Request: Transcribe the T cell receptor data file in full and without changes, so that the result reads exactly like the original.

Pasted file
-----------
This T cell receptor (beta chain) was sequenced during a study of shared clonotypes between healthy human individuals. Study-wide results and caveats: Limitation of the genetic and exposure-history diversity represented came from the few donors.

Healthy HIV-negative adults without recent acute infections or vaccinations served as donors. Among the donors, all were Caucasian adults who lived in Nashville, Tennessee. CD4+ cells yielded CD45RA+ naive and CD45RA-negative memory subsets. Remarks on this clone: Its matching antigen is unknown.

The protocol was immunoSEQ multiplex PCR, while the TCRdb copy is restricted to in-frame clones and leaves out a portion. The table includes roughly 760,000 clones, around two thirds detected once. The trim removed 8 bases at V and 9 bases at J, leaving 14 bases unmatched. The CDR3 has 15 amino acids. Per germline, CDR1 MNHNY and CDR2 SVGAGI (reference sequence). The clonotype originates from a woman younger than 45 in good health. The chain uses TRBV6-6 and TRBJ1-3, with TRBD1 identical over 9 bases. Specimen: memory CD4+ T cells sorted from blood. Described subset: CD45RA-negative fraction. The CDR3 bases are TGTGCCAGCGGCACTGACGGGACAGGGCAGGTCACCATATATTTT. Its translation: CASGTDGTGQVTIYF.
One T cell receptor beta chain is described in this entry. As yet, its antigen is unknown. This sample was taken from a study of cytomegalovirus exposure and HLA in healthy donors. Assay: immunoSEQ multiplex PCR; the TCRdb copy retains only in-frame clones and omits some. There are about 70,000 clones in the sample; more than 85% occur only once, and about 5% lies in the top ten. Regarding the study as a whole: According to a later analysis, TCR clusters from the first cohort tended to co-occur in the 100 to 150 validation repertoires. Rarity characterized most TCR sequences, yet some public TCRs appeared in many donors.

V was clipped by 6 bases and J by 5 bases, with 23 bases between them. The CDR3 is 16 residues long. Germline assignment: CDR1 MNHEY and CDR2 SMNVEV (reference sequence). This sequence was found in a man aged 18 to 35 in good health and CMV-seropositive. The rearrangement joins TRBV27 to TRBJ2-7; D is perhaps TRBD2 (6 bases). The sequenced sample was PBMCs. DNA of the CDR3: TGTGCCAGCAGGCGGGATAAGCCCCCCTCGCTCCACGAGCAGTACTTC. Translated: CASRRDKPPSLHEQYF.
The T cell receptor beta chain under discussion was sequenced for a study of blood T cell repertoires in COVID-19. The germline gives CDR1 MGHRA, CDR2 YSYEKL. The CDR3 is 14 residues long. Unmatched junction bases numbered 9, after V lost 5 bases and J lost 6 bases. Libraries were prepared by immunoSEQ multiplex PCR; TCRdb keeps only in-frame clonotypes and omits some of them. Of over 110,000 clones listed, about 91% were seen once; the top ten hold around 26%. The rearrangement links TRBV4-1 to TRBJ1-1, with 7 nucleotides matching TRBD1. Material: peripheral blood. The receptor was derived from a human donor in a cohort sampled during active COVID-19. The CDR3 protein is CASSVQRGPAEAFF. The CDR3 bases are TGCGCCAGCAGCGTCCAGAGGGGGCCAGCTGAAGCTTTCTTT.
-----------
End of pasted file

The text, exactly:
This T cell receptor (beta chain) was sequenced during a study of shared clonotypes between healthy human individuals. Study-wide results and caveats: Limitation of the genetic and exposure-history diversity represented came from the few donors.

Healthy HIV-negative adults without recent acute infections or vaccinations served as donors. Among the donors, all were Caucasian adults who lived in Nashville, Tennessee. CD4+ cells yielded CD45RA+ naive and CD45RA-negative memory subsets. Remarks on this clone: Its matching antigen is unknown.

The protocol was immunoSEQ multiplex PCR, while the TCRdb copy is restricted to in-frame clones and leaves out a portion. The table includes roughly 760,000 clones, around two thirds detected once. The trim removed 8 bases at V and 9 bases at J, leaving 14 bases unmatched. The CDR3 has 15 amino acids. Per germline, CDR1 MNHNY and CDR2 SVGAGI (reference sequence). The clonotype originates from a woman younger than 45 in good health. The chain uses TRBV6-6 and TRBJ1-3, with TRBD1 identical over 9 bases. Specimen: memory CD4+ T cells sorted from blood. Described subset: CD45RA-negative fraction. The CDR3 bases are TGTGCCAGCGGCACTGACGGGACAGGGCAGGTCACCATATATTTT. Its translation: CASGTDGTGQVTIYF.
One T cell receptor beta chain is described in this entry. As yet, its antigen is unknown. This sample was taken from a study of cytomegalovirus exposure and HLA in healthy donors. Assay: immunoSEQ multiplex PCR; the TCRdb copy retains only in-frame clones and omits some. There are about 70,000 clones in the sample; more than 85% occur only once, and about 5% lies in the top ten. Regarding the study as a whole: According to a later analysis, TCR clusters from the first cohort tended to co-occur in the 100 to 150 validation repertoires. Rarity characterized most TCR sequences, yet some public TCRs appeared in many donors.

V was clipped by 6 bases and J by 5 bases, with 23 bases between them. The CDR3 is 16 residues long. Germline assignment: CDR1 MNHEY and CDR2 SMNVEV (reference sequence). This sequence was found in a man aged 18 to 35 in good health and CMV-seropositive. The rearrangement joins TRBV27 to TRBJ2-7; D is perhaps TRBD2 (6 bases). The sequenced sample was PBMCs. DNA of the CDR3: TGTGCCAGCAGGCGGGATAAGCCCCCCTCGCTCCACGAGCAGTACTTC. Translated: CASRRDKPPSLHEQYF.
The T cell receptor beta chain under discussion was sequenced for a study of blood T cell repertoires in COVID-19. The germline gives CDR1 MGHRA, CDR2 YSYEKL. The CDR3 is 14 residues long. Unmatched junction bases numbered 9, after V lost 5 bases and J lost 6 bases. Libraries were prepared by immunoSEQ multiplex PCR; TCRdb keeps only in-frame clonotypes and omits some of them. Of over 110,000 clones listed, about 91% were seen once; the top ten hold around 26%. The rearrangement links TRBV4-1 to TRBJ1-1, with 7 nucleotides matching TRBD1. Material: peripheral blood. The receptor was derived from a human donor in a cohort sampled during active COVID-19. The CDR3 protein is CASSVQRGPAEAFF. The CDR3 bases are TGCGCCAGCAGCGTCCAGAGGGGGCCAGCTGAAGCTTTCTTT.